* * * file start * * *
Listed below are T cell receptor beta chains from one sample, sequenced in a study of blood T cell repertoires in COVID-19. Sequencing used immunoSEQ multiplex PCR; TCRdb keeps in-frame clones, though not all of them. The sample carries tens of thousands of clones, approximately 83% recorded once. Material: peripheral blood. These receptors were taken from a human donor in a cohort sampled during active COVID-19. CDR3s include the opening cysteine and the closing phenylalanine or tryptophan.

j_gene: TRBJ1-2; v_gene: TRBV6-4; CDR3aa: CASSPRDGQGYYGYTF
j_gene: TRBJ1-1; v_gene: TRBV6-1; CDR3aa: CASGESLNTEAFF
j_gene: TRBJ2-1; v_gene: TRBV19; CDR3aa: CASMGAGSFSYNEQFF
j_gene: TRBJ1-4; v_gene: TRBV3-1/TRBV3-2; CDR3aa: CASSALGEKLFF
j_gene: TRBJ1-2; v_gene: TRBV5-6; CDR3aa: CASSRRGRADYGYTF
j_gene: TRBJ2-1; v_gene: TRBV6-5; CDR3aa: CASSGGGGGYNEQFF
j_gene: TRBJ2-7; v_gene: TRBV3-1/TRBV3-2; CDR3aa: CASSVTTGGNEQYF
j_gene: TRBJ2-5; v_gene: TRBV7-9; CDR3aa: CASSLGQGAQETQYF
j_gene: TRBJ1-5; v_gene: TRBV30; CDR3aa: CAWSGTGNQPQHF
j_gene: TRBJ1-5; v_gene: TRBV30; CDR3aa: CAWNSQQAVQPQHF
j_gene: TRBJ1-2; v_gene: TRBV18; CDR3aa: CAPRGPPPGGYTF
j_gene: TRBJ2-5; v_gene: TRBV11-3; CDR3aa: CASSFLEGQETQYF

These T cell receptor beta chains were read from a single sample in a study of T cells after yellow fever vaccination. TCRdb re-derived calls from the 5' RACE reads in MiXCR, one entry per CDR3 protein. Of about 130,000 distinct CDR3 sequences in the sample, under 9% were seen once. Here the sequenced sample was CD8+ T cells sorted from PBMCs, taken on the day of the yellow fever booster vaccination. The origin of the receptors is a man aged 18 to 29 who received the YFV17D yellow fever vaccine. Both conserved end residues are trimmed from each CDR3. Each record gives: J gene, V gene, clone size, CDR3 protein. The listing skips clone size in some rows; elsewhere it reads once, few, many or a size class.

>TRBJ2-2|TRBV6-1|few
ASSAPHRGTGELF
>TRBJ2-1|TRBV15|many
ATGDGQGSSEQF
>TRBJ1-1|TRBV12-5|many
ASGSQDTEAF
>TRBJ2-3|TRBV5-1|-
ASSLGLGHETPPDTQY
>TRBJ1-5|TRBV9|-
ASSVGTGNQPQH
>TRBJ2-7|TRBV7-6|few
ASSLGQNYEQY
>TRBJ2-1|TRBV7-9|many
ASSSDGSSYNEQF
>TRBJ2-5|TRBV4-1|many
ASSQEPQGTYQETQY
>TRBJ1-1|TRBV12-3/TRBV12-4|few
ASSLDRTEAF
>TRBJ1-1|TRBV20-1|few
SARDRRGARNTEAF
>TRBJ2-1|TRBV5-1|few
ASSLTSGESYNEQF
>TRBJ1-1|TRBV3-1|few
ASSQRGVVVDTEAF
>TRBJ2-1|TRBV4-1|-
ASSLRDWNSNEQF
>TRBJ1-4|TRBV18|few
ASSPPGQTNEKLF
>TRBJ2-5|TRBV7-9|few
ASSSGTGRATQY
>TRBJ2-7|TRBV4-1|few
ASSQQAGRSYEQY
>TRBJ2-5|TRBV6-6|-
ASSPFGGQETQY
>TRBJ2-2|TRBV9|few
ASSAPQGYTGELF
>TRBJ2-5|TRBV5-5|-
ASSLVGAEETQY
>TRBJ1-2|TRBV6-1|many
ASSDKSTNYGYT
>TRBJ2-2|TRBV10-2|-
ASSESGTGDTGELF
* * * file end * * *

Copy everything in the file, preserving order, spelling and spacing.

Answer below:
Listed below are T cell receptor beta chains from one sample, sequenced in a study of blood T cell repertoires in COVID-19. Sequencing used immunoSEQ multiplex PCR; TCRdb keeps in-frame clones, though not all of them. The sample carries tens of thousands of clones, approximately 83% recorded once. Material: peripheral blood. These receptors were taken from a human donor in a cohort sampled during active COVID-19. CDR3s include the opening cysteine and the closing phenylalanine or tryptophan.

j_gene: TRBJ1-2; v_gene: TRBV6-4; CDR3aa: CASSPRDGQGYYGYTF
j_gene: TRBJ1-1; v_gene: TRBV6-1; CDR3aa: CASGESLNTEAFF
j_gene: TRBJ2-1; v_gene: TRBV19; CDR3aa: CASMGAGSFSYNEQFF
j_gene: TRBJ1-4; v_gene: TRBV3-1/TRBV3-2; CDR3aa: CASSALGEKLFF
j_gene: TRBJ1-2; v_gene: TRBV5-6; CDR3aa: CASSRRGRADYGYTF
j_gene: TRBJ2-1; v_gene: TRBV6-5; CDR3aa: CASSGGGGGYNEQFF
j_gene: TRBJ2-7; v_gene: TRBV3-1/TRBV3-2; CDR3aa: CASSVTTGGNEQYF
j_gene: TRBJ2-5; v_gene: TRBV7-9; CDR3aa: CASSLGQGAQETQYF
j_gene: TRBJ1-5; v_gene: TRBV30; CDR3aa: CAWSGTGNQPQHF
j_gene: TRBJ1-5; v_gene: TRBV30; CDR3aa: CAWNSQQAVQPQHF
j_gene: TRBJ1-2; v_gene: TRBV18; CDR3aa: CAPRGPPPGGYTF
j_gene: TRBJ2-5; v_gene: TRBV11-3; CDR3aa: CASSFLEGQETQYF

These T cell receptor beta chains were read from a single sample in a study of T cells after yellow fever vaccination. TCRdb re-derived calls from the 5' RACE reads in MiXCR, one entry per CDR3 protein. Of about 130,000 distinct CDR3 sequences in the sample, under 9% were seen once. Here the sequenced sample was CD8+ T cells sorted from PBMCs, taken on the day of the yellow fever booster vaccination. The origin of the receptors is a man aged 18 to 29 who received the YFV17D yellow fever vaccine. Both conserved end residues are trimmed from each CDR3. Each record gives: J gene, V gene, clone size, CDR3 protein. The listing skips clone size in some rows; elsewhere it reads once, few, many or a size class.

>TRBJ2-2|TRBV6-1|few
ASSAPHRGTGELF
>TRBJ2-1|TRBV15|many
ATGDGQGSSEQF
>TRBJ1-1|TRBV12-5|many
ASGSQDTEAF
>TRBJ2-3|TRBV5-1|-
ASSLGLGHETPPDTQY
>TRBJ1-5|TRBV9|-
ASSVGTGNQPQH
>TRBJ2-7|TRBV7-6|few
ASSLGQNYEQY
>TRBJ2-1|TRBV7-9|many
ASSSDGSSYNEQF
>TRBJ2-5|TRBV4-1|many
ASSQEPQGTYQETQY
>TRBJ1-1|TRBV12-3/TRBV12-4|few
ASSLDRTEAF
>TRBJ1-1|TRBV20-1|few
SARDRRGARNTEAF
>TRBJ2-1|TRBV5-1|few
ASSLTSGESYNEQF
>TRBJ1-1|TRBV3-1|few
ASSQRGVVVDTEAF
>TRBJ2-1|TRBV4-1|-
ASSLRDWNSNEQF
>TRBJ1-4|TRBV18|few
ASSPPGQTNEKLF
>TRBJ2-5|TRBV7-9|few
ASSSGTGRATQY
>TRBJ2-7|TRBV4-1|few
ASSQQAGRSYEQY
>TRBJ2-5|TRBV6-6|-
ASSPFGGQETQY
>TRBJ2-2|TRBV9|few
ASSAPQGYTGELF
>TRBJ2-5|TRBV5-5|-
ASSLVGAEETQY
>TRBJ1-2|TRBV6-1|many
ASSDKSTNYGYT
>TRBJ2-2|TRBV10-2|-
ASSESGTGDTGELF